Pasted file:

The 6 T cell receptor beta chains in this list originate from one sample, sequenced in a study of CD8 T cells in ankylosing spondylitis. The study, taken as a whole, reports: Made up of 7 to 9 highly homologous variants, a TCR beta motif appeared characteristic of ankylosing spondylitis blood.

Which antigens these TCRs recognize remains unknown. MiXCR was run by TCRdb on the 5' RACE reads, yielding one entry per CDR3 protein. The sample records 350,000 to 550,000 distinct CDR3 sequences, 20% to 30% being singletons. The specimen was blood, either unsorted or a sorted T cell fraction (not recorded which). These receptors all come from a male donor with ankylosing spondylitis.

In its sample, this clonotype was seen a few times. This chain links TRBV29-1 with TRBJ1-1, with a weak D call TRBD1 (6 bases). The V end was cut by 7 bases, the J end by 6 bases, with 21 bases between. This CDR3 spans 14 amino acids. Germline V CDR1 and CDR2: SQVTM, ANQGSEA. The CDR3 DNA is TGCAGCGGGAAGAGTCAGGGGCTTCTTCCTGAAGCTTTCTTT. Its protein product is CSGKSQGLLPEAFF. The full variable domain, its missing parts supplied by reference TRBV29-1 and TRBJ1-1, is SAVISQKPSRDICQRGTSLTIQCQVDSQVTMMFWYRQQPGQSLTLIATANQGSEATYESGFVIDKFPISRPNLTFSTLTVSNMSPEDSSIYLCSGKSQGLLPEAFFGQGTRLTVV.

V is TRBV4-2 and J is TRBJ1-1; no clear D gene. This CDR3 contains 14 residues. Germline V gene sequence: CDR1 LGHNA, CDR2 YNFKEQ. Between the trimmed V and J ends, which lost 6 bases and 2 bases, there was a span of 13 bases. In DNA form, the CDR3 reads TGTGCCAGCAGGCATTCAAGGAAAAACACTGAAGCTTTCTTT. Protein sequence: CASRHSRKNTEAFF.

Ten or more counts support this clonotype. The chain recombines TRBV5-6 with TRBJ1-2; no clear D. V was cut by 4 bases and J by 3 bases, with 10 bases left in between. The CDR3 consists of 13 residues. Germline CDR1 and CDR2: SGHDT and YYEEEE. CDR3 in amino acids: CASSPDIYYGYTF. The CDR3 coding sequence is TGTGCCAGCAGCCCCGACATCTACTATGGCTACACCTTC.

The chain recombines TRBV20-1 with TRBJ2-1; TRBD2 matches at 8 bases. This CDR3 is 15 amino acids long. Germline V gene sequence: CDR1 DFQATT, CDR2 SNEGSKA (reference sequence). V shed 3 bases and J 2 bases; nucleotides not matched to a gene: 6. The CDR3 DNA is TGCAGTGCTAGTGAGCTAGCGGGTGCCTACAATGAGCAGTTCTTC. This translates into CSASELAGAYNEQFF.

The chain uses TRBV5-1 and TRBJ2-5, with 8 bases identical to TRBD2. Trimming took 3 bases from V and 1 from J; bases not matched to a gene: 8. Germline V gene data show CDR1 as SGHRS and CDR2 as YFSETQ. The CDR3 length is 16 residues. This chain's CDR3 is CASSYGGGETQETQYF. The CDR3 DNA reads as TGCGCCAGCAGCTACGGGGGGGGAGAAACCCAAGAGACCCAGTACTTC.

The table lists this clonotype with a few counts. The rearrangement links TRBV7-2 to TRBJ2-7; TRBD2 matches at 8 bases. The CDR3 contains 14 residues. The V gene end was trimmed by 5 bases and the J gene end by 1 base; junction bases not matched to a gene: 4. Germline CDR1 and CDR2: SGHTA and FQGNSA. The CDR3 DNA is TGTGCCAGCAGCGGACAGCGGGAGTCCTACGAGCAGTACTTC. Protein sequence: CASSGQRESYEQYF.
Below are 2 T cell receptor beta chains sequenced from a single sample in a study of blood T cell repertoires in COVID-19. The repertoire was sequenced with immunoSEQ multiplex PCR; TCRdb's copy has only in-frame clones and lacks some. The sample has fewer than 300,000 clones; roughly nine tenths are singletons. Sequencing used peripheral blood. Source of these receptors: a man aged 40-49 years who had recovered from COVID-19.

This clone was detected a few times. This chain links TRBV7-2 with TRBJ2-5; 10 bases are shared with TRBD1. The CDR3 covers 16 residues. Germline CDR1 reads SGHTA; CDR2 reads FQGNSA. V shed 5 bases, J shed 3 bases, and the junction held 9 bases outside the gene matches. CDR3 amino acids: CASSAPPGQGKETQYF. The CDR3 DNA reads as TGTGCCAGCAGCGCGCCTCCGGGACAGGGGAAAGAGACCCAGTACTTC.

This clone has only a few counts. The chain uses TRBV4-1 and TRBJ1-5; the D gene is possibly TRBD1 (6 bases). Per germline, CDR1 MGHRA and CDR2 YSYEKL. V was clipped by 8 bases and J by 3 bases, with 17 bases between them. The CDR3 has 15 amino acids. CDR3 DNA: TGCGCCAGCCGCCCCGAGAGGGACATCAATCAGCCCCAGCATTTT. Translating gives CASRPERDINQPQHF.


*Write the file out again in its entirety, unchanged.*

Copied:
The 6 T cell receptor beta chains in this list originate from one sample, sequenced in a study of CD8 T cells in ankylosing spondylitis. The study, taken as a whole, reports: Made up of 7 to 9 highly homologous variants, a TCR beta motif appeared characteristic of ankylosing spondylitis blood.

Which antigens these TCRs recognize remains unknown. MiXCR was run by TCRdb on the 5' RACE reads, yielding one entry per CDR3 protein. The sample records 350,000 to 550,000 distinct CDR3 sequences, 20% to 30% being singletons. The specimen was blood, either unsorted or a sorted T cell fraction (not recorded which). These receptors all come from a male donor with ankylosing spondylitis.

In its sample, this clonotype was seen a few times. This chain links TRBV29-1 with TRBJ1-1, with a weak D call TRBD1 (6 bases). The V end was cut by 7 bases, the J end by 6 bases, with 21 bases between. This CDR3 spans 14 amino acids. Germline V CDR1 and CDR2: SQVTM, ANQGSEA. The CDR3 DNA is TGCAGCGGGAAGAGTCAGGGGCTTCTTCCTGAAGCTTTCTTT. Its protein product is CSGKSQGLLPEAFF. The full variable domain, its missing parts supplied by reference TRBV29-1 and TRBJ1-1, is SAVISQKPSRDICQRGTSLTIQCQVDSQVTMMFWYRQQPGQSLTLIATANQGSEATYESGFVIDKFPISRPNLTFSTLTVSNMSPEDSSIYLCSGKSQGLLPEAFFGQGTRLTVV.

V is TRBV4-2 and J is TRBJ1-1; no clear D gene. This CDR3 contains 14 residues. Germline V gene sequence: CDR1 LGHNA, CDR2 YNFKEQ. Between the trimmed V and J ends, which lost 6 bases and 2 bases, there was a span of 13 bases. In DNA form, the CDR3 reads TGTGCCAGCAGGCATTCAAGGAAAAACACTGAAGCTTTCTTT. Protein sequence: CASRHSRKNTEAFF.

Ten or more counts support this clonotype. The chain recombines TRBV5-6 with TRBJ1-2; no clear D. V was cut by 4 bases and J by 3 bases, with 10 bases left in between. The CDR3 consists of 13 residues. Germline CDR1 and CDR2: SGHDT and YYEEEE. CDR3 in amino acids: CASSPDIYYGYTF. The CDR3 coding sequence is TGTGCCAGCAGCCCCGACATCTACTATGGCTACACCTTC.

The chain recombines TRBV20-1 with TRBJ2-1; TRBD2 matches at 8 bases. This CDR3 is 15 amino acids long. Germline V gene sequence: CDR1 DFQATT, CDR2 SNEGSKA (reference sequence). V shed 3 bases and J 2 bases; nucleotides not matched to a gene: 6. The CDR3 DNA is TGCAGTGCTAGTGAGCTAGCGGGTGCCTACAATGAGCAGTTCTTC. This translates into CSASELAGAYNEQFF.

The chain uses TRBV5-1 and TRBJ2-5, with 8 bases identical to TRBD2. Trimming took 3 bases from V and 1 from J; bases not matched to a gene: 8. Germline V gene data show CDR1 as SGHRS and CDR2 as YFSETQ. The CDR3 length is 16 residues. This chain's CDR3 is CASSYGGGETQETQYF. The CDR3 DNA reads as TGCGCCAGCAGCTACGGGGGGGGAGAAACCCAAGAGACCCAGTACTTC.

The table lists this clonotype with a few counts. The rearrangement links TRBV7-2 to TRBJ2-7; TRBD2 matches at 8 bases. The CDR3 contains 14 residues. The V gene end was trimmed by 5 bases and the J gene end by 1 base; junction bases not matched to a gene: 4. Germline CDR1 and CDR2: SGHTA and FQGNSA. The CDR3 DNA is TGTGCCAGCAGCGGACAGCGGGAGTCCTACGAGCAGTACTTC. Protein sequence: CASSGQRESYEQYF.
Below are 2 T cell receptor beta chains sequenced from a single sample in a study of blood T cell repertoires in COVID-19. The repertoire was sequenced with immunoSEQ multiplex PCR; TCRdb's copy has only in-frame clones and lacks some. The sample has fewer than 300,000 clones; roughly nine tenths are singletons. Sequencing used peripheral blood. Source of these receptors: a man aged 40-49 years who had recovered from COVID-19.

This clone was detected a few times. This chain links TRBV7-2 with TRBJ2-5; 10 bases are shared with TRBD1. The CDR3 covers 16 residues. Germline CDR1 reads SGHTA; CDR2 reads FQGNSA. V shed 5 bases, J shed 3 bases, and the junction held 9 bases outside the gene matches. CDR3 amino acids: CASSAPPGQGKETQYF. The CDR3 DNA reads as TGTGCCAGCAGCGCGCCTCCGGGACAGGGGAAAGAGACCCAGTACTTC.

This clone has only a few counts. The chain uses TRBV4-1 and TRBJ1-5; the D gene is possibly TRBD1 (6 bases). Per germline, CDR1 MGHRA and CDR2 YSYEKL. V was clipped by 8 bases and J by 3 bases, with 17 bases between them. The CDR3 has 15 amino acids. CDR3 DNA: TGCGCCAGCCGCCCCGAGAGGGACATCAATCAGCCCCAGCATTTT. Translating gives CASRPERDINQPQHF.